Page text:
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The Electoral College is comprised of 538 delegates: People who cast the votes that formally elect the president. It's a system that tends to give smaller states a larger voice in the process of electing the president, and one that Clinton has publicly opposed in the past.
This year, Clinton is listed by New York State Board of Elections as one of 29 Democratic electors for the state. If Joe Biden wins the popular vote in New York, Clinton and the 28 other electors will vote for him to be the next president.
"Pretty sure I'll get to vote for Joe and Kamala in New York ... I can't wait," Clinton said in an interview aired on SiriusXM Progress. The Democratic candidate for president has carried New York for the past eight presidential elections, according to 270towin.com.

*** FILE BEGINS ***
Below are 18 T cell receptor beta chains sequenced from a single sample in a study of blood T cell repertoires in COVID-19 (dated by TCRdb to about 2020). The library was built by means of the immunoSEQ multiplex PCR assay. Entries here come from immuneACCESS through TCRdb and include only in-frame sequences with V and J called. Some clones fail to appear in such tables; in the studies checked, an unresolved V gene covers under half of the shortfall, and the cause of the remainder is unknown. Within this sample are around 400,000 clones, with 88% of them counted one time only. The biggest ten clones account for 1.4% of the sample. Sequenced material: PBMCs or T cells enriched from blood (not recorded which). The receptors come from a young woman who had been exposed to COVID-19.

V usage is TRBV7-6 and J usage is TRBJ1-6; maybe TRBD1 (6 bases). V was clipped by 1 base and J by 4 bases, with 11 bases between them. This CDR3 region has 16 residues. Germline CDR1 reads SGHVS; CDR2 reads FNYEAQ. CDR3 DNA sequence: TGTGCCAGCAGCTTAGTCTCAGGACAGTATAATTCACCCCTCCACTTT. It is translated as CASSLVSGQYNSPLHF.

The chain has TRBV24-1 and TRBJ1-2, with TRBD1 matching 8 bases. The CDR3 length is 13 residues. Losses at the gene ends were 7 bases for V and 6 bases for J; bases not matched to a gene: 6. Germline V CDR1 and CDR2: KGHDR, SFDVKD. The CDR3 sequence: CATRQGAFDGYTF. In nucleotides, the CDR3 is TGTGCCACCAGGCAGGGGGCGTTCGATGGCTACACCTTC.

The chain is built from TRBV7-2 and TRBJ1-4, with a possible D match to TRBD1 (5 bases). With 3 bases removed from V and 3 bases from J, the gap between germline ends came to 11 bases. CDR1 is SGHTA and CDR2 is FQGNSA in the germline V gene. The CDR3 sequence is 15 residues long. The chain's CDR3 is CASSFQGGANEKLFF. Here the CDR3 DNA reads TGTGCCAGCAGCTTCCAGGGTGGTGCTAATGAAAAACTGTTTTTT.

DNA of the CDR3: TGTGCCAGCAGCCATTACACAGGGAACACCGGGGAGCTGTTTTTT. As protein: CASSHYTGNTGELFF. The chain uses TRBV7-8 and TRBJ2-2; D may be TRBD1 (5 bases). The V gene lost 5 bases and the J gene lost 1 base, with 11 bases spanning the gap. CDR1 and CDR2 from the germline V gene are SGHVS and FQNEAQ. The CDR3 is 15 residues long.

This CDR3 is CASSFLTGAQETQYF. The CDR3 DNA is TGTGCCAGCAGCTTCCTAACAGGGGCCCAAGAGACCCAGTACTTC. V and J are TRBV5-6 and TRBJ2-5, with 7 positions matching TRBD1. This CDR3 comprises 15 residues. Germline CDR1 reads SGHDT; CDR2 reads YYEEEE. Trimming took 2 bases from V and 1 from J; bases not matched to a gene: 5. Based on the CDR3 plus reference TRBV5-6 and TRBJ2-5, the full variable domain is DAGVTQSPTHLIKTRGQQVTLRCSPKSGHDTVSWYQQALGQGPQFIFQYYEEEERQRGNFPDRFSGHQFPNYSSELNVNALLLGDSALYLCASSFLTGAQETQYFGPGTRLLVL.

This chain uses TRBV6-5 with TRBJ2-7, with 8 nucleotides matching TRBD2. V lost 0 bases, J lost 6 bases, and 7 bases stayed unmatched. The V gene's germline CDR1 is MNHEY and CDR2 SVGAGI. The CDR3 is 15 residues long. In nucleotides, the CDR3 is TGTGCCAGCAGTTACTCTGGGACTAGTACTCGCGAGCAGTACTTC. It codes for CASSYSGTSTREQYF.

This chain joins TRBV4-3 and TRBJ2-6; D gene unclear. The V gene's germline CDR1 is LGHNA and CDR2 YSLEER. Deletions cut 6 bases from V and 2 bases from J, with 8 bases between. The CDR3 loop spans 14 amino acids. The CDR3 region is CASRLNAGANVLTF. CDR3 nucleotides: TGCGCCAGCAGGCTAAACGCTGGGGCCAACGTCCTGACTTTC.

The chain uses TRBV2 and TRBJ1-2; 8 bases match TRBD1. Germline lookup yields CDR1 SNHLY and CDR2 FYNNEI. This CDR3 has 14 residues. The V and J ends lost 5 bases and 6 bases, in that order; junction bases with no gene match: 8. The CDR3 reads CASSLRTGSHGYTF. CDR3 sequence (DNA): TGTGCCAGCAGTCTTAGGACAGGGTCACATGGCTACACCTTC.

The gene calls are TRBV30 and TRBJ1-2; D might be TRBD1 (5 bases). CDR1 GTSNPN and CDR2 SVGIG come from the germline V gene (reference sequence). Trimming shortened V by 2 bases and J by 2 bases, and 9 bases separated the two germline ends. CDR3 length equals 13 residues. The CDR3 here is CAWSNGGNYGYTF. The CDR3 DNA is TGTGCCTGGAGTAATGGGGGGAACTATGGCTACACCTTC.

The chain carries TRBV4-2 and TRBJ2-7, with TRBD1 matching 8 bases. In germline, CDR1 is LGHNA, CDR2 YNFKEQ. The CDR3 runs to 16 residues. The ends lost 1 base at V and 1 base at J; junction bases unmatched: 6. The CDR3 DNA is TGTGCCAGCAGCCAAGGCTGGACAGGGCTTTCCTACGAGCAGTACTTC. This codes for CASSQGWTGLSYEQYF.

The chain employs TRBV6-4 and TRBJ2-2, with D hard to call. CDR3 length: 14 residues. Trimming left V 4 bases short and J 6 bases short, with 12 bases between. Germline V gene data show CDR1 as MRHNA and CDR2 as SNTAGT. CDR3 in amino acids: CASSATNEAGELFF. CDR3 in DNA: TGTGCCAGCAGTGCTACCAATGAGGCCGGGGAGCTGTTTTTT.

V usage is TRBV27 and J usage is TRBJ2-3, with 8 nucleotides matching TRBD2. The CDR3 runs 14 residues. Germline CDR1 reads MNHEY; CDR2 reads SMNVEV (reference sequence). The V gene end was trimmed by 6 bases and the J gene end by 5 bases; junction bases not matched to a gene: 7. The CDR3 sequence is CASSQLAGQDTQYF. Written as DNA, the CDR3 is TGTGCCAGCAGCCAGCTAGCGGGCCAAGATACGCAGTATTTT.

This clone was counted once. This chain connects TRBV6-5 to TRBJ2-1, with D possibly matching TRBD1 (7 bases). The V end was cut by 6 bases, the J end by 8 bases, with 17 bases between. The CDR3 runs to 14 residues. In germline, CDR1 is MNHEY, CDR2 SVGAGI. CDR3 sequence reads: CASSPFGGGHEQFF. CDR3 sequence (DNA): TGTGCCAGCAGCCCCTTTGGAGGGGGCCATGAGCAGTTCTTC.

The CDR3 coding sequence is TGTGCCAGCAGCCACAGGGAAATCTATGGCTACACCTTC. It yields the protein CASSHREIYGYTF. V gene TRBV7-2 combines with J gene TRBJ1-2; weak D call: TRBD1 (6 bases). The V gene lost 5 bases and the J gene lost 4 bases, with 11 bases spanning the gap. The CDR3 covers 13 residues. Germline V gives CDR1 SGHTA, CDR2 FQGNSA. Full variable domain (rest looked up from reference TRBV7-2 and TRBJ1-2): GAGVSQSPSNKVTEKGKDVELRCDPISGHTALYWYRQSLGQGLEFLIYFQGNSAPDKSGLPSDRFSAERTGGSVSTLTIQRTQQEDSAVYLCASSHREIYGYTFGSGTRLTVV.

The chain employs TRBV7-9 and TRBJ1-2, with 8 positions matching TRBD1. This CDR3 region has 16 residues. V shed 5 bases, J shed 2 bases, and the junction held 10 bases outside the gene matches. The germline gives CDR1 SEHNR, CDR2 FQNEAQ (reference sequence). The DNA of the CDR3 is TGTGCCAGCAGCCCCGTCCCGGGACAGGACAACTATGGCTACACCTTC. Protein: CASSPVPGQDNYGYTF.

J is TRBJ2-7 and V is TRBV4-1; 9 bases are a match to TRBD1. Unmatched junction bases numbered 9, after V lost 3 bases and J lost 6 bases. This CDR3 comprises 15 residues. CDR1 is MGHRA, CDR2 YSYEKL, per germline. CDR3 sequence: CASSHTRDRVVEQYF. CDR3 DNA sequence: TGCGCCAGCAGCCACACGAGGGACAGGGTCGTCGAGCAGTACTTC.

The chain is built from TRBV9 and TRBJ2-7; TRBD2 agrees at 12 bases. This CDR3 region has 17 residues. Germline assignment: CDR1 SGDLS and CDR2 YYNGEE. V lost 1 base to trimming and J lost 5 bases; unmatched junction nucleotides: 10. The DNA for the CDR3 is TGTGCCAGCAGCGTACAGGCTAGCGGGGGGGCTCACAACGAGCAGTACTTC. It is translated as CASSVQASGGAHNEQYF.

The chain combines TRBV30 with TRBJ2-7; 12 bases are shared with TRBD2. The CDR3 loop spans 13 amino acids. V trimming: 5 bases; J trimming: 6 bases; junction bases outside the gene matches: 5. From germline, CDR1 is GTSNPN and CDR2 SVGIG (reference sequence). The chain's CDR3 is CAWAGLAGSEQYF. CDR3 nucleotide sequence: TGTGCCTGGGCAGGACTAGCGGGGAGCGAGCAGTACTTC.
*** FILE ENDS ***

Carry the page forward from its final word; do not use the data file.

The Electoral College can pick a president who got fewer votes: Here's why and how.
New York has taken steps to move away from the Electoral College: The state is part of the National Popular Vote Compact. If enough states sign on to this effort, the Electoral College will chose the candidate who wins the national popular vote.
Earlier this week, Clinton weighed in on the 2020 election, saying the thought of a second term with President Donald Trump makes her "literally sick to my stomach."
"I can't entertain the idea of him winning, so let's just preface it by that," Clinton told Kara Swisher, as a guest on Swisher's New York Times Opinion podcast.
"It makes me literally sick to my stomach to think that we'd have four more years of this abuse and destruction of our institutions, and damaging of our norms and our values, and lessening of our leadership ... The list goes on," she said.
Contributing: Wyatte Grantham-Philips and Josh Peter, USA TODAY; The Associated Press
This article originally appeared on USA TODAY: Electoral College: Hillary Clinton to be New York state elector